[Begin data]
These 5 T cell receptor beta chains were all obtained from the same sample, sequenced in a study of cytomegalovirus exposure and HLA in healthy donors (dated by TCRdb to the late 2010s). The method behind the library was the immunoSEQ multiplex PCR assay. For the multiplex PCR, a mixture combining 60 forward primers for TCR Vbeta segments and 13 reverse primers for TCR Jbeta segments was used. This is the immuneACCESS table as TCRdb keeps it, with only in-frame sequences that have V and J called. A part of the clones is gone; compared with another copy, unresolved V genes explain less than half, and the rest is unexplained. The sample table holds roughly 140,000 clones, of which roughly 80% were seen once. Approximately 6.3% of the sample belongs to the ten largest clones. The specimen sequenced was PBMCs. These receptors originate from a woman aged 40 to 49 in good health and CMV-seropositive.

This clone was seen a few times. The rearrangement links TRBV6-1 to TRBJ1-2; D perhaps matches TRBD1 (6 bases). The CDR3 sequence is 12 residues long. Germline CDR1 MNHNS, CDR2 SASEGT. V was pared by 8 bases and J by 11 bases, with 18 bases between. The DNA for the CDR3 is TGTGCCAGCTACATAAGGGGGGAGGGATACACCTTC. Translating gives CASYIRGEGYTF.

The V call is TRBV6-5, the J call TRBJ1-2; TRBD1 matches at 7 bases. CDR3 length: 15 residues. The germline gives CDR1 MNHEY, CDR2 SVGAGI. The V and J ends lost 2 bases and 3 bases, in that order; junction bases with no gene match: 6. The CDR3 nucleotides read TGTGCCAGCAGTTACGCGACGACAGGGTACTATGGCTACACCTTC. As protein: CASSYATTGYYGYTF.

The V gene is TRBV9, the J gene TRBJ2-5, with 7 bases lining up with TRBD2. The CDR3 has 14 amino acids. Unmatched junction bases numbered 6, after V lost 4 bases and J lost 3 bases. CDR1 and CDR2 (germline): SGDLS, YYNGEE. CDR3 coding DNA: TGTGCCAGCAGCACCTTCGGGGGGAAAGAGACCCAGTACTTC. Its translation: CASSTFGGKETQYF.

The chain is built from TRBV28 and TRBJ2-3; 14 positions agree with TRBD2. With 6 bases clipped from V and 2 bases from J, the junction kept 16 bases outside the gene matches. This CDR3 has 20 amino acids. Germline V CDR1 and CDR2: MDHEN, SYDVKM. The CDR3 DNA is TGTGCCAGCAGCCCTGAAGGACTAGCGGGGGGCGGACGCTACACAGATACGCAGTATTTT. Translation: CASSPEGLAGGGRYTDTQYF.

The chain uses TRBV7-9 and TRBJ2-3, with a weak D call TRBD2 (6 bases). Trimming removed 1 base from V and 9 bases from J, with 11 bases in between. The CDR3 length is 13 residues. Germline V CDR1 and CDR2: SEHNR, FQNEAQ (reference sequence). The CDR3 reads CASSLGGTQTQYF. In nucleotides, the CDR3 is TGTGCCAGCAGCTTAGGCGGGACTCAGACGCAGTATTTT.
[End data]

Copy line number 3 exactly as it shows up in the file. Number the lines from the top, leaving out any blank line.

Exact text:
The V call is TRBV6-5, the J call TRBJ1-2; TRBD1 matches at 7 bases. CDR3 length: 15 residues. The germline gives CDR1 MNHEY, CDR2 SVGAGI. The V and J ends lost 2 bases and 3 bases, in that order; junction bases with no gene match: 6. The CDR3 nucleotides read TGTGCCAGCAGTTACGCGACGACAGGGTACTATGGCTACACCTTC. As protein: CASSYATTGYYGYTF.